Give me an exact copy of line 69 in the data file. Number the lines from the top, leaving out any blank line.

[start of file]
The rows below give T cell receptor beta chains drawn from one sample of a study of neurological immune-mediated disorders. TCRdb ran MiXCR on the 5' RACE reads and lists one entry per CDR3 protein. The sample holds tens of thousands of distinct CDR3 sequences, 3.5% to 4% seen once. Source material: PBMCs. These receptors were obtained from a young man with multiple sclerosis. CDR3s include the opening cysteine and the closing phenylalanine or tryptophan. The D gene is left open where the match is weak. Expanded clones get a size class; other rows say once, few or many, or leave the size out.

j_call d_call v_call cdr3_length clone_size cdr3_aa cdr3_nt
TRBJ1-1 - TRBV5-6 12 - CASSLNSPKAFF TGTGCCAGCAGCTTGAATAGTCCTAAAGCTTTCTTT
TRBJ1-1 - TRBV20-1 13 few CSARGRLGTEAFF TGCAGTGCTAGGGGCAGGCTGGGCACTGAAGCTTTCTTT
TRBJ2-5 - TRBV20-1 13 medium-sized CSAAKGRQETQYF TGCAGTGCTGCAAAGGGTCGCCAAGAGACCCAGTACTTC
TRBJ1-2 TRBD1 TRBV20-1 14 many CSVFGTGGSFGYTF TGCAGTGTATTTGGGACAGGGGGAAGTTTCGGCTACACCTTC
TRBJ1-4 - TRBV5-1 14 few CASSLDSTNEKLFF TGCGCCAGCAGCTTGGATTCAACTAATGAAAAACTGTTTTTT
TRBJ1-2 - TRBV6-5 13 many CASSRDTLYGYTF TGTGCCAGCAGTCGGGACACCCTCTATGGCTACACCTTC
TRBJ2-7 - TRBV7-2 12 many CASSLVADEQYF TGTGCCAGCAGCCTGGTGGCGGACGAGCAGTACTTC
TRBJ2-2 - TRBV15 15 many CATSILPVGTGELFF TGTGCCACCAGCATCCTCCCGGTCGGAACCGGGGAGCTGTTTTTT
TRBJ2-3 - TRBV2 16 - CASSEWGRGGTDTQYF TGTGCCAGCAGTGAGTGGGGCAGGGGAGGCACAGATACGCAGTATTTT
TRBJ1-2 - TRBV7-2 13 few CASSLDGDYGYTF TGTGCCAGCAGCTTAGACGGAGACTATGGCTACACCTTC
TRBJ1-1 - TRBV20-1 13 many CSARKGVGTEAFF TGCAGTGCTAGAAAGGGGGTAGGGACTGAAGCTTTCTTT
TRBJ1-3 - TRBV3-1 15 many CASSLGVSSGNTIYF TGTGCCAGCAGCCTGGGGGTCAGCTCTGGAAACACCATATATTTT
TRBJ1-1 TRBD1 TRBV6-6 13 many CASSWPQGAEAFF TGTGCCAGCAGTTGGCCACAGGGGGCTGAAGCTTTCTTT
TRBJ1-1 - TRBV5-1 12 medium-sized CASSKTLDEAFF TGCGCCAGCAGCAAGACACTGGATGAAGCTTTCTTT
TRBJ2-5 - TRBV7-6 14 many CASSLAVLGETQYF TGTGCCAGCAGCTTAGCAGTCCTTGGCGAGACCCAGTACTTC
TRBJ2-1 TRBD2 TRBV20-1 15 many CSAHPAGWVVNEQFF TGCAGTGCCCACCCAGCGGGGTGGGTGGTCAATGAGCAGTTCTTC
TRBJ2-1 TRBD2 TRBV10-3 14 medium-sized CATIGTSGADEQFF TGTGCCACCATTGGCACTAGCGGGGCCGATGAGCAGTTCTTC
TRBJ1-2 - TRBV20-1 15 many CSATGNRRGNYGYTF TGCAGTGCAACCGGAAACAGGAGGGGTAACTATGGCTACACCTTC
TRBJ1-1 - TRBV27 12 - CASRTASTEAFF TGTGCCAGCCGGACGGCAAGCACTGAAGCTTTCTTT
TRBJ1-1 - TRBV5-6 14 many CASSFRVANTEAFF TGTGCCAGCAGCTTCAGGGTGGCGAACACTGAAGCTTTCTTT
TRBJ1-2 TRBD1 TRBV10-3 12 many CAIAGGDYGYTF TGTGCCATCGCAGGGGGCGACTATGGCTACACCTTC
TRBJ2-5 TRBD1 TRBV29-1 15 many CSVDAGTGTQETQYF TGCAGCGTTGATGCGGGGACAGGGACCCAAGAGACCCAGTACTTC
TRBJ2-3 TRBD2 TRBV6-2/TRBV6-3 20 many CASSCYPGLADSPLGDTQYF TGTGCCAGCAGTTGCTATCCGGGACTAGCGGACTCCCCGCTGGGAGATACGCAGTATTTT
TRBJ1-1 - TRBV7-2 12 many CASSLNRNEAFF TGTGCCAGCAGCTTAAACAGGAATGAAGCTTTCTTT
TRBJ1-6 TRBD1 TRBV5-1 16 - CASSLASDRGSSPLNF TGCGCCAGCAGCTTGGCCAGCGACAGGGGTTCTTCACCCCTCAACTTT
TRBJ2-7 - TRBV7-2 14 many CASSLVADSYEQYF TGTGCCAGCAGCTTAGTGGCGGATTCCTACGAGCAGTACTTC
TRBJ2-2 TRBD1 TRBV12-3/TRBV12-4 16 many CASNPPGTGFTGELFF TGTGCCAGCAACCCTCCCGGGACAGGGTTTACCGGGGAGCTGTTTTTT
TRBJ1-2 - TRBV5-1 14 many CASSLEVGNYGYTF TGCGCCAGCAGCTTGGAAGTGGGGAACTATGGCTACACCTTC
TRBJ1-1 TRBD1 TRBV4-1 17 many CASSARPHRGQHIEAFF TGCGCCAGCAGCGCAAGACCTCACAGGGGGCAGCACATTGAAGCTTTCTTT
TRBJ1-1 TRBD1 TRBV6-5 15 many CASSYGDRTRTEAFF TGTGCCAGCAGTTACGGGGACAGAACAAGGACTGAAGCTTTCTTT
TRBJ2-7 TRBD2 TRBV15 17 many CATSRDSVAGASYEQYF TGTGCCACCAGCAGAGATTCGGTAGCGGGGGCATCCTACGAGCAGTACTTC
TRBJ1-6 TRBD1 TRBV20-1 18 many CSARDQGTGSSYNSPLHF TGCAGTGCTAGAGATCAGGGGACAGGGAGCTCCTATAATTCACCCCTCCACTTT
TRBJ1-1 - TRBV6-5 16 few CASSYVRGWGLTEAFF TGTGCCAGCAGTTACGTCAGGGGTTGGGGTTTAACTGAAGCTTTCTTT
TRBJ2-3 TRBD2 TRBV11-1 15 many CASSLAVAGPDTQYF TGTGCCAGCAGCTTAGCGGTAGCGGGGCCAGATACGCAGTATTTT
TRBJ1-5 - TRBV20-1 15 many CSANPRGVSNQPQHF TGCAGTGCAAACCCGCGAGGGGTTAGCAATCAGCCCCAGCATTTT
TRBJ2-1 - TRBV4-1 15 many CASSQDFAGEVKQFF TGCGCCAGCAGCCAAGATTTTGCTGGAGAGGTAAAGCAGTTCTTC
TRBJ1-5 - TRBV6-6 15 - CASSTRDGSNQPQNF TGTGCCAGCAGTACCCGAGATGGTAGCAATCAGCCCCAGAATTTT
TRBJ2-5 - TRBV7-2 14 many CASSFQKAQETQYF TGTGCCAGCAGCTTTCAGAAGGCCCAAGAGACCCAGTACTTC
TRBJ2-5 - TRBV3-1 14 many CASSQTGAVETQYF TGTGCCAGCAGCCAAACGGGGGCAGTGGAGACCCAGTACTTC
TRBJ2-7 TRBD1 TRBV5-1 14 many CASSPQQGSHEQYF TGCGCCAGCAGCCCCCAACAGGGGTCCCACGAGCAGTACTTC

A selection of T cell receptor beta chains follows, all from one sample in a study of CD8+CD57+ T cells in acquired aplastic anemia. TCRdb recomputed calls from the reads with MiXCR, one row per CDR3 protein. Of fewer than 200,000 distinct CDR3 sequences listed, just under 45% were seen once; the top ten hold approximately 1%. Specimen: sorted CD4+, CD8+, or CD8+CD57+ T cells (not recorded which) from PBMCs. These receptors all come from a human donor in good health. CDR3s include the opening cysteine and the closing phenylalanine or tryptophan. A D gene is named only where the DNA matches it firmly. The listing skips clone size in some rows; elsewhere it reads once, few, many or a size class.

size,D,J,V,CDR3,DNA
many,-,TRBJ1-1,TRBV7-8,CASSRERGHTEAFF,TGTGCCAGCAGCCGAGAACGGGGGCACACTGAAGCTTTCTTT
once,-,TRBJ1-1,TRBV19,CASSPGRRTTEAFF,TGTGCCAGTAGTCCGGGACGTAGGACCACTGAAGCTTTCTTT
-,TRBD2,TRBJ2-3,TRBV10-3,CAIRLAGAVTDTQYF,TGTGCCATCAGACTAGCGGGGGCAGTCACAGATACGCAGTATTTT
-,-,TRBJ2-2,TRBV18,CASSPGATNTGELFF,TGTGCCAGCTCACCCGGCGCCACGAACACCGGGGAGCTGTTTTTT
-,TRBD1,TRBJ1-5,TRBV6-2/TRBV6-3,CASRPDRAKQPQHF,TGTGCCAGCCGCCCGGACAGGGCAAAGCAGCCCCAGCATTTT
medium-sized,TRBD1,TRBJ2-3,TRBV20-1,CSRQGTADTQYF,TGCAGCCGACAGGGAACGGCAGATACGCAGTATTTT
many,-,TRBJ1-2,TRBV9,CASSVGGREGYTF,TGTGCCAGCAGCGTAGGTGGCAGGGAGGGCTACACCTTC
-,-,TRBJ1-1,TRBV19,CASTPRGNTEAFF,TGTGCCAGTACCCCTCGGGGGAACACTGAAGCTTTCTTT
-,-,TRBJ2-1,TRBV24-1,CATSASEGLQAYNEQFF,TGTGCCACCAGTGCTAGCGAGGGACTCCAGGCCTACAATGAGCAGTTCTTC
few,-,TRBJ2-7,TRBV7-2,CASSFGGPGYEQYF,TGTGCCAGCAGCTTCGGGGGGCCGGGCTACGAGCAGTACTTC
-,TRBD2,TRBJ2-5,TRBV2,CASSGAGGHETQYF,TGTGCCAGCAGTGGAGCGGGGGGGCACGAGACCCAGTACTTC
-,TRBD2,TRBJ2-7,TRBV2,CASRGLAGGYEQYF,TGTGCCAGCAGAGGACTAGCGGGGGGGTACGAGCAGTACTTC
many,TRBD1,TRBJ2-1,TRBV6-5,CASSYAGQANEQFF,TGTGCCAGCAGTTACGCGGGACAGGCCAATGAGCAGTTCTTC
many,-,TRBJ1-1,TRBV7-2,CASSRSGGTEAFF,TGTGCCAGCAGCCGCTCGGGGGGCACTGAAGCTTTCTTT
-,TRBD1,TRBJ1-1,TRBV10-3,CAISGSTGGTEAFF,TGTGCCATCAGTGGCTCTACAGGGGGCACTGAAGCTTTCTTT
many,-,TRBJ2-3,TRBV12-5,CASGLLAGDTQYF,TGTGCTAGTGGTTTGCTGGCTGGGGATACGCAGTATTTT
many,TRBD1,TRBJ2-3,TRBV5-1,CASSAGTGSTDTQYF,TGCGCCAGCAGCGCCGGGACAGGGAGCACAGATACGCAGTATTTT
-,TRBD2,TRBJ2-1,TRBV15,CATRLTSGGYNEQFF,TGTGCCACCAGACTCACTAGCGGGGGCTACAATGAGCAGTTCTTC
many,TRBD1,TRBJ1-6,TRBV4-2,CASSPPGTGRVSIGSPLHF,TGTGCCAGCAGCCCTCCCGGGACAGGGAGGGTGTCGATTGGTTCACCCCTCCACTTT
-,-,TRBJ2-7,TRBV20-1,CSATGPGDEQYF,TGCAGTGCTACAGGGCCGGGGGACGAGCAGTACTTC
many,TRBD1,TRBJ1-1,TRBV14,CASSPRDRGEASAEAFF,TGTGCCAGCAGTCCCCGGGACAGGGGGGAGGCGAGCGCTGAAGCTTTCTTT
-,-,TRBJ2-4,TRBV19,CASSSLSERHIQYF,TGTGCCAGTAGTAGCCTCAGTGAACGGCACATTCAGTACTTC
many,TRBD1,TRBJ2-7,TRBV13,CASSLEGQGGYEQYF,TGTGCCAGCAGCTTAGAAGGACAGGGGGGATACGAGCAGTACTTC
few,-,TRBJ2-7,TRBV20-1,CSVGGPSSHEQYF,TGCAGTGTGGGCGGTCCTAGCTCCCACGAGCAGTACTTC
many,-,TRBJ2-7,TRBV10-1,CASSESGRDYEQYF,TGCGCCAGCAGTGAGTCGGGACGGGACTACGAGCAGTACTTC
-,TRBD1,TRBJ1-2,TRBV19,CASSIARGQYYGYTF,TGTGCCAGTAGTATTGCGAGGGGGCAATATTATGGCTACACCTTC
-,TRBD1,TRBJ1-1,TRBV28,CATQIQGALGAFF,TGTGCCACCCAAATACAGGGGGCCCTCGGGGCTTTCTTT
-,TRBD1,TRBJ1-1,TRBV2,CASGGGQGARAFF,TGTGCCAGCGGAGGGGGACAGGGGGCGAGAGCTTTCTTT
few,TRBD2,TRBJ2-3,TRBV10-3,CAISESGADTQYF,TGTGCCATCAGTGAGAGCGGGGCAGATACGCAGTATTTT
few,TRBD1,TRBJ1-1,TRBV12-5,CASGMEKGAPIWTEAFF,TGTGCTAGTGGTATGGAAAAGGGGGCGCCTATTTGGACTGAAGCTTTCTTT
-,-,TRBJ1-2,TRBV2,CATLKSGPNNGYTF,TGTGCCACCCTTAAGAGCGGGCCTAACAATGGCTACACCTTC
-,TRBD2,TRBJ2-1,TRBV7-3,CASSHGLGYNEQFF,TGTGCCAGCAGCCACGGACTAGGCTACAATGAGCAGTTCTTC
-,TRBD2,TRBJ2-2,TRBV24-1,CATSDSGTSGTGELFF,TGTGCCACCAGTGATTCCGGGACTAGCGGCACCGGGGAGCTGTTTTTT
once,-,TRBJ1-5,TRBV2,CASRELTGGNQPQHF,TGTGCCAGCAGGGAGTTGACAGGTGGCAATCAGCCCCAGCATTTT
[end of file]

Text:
many,-,TRBJ2-7,TRBV10-1,CASSESGRDYEQYF,TGCGCCAGCAGTGAGTCGGGACGGGACTACGAGCAGTACTTC